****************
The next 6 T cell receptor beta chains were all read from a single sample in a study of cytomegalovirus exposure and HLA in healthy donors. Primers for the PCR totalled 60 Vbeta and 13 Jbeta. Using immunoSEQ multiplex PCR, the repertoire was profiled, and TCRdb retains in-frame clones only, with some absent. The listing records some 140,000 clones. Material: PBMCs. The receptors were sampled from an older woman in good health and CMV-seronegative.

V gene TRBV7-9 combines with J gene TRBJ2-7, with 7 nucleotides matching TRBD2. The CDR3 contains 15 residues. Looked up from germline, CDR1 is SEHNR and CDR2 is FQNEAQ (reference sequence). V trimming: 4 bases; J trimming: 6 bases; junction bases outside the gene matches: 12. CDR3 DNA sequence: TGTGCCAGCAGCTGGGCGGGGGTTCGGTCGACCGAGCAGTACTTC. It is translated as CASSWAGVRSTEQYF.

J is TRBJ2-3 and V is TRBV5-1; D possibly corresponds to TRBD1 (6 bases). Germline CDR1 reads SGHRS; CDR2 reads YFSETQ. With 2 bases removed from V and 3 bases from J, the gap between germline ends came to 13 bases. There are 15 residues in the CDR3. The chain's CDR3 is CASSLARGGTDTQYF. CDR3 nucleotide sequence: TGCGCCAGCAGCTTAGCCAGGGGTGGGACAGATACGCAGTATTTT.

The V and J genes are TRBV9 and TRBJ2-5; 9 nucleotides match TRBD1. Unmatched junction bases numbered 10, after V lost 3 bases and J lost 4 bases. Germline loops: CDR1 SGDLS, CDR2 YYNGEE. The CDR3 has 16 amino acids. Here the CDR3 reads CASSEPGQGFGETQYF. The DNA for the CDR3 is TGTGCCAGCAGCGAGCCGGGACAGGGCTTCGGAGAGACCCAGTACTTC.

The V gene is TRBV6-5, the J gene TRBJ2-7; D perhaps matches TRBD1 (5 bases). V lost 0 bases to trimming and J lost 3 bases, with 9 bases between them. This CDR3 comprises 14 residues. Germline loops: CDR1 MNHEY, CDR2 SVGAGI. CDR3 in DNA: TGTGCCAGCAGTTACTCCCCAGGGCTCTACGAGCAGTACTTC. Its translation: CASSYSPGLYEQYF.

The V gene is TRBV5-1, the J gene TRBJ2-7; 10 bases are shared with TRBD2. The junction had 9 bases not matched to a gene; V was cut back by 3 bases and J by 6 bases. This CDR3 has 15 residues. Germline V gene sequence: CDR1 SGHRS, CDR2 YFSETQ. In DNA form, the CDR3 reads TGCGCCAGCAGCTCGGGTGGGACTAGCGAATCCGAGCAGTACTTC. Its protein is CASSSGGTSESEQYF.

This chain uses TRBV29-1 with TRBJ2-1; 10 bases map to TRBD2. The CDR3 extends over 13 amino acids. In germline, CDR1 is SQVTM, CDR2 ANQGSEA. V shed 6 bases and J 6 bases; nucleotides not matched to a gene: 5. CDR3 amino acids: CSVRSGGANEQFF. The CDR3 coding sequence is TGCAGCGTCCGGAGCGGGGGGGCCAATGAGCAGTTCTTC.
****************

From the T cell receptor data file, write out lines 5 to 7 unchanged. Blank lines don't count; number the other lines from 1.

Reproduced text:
The V gene is TRBV6-5, the J gene TRBJ2-7; D perhaps matches TRBD1 (5 bases). V lost 0 bases to trimming and J lost 3 bases, with 9 bases between them. This CDR3 comprises 14 residues. Germline loops: CDR1 MNHEY, CDR2 SVGAGI. CDR3 in DNA: TGTGCCAGCAGTTACTCCCCAGGGCTCTACGAGCAGTACTTC. Its translation: CASSYSPGLYEQYF.

The V gene is TRBV5-1, the J gene TRBJ2-7; 10 bases are shared with TRBD2. The junction had 9 bases not matched to a gene; V was cut back by 3 bases and J by 6 bases. This CDR3 has 15 residues. Germline V gene sequence: CDR1 SGHRS, CDR2 YFSETQ. In DNA form, the CDR3 reads TGCGCCAGCAGCTCGGGTGGGACTAGCGAATCCGAGCAGTACTTC. Its protein is CASSSGGTSESEQYF.

This chain uses TRBV29-1 with TRBJ2-1; 10 bases map to TRBD2. The CDR3 extends over 13 amino acids. In germline, CDR1 is SQVTM, CDR2 ANQGSEA. V shed 6 bases and J 6 bases; nucleotides not matched to a gene: 5. CDR3 amino acids: CSVRSGGANEQFF. The CDR3 coding sequence is TGCAGCGTCCGGAGCGGGGGGGCCAATGAGCAGTTCTTC.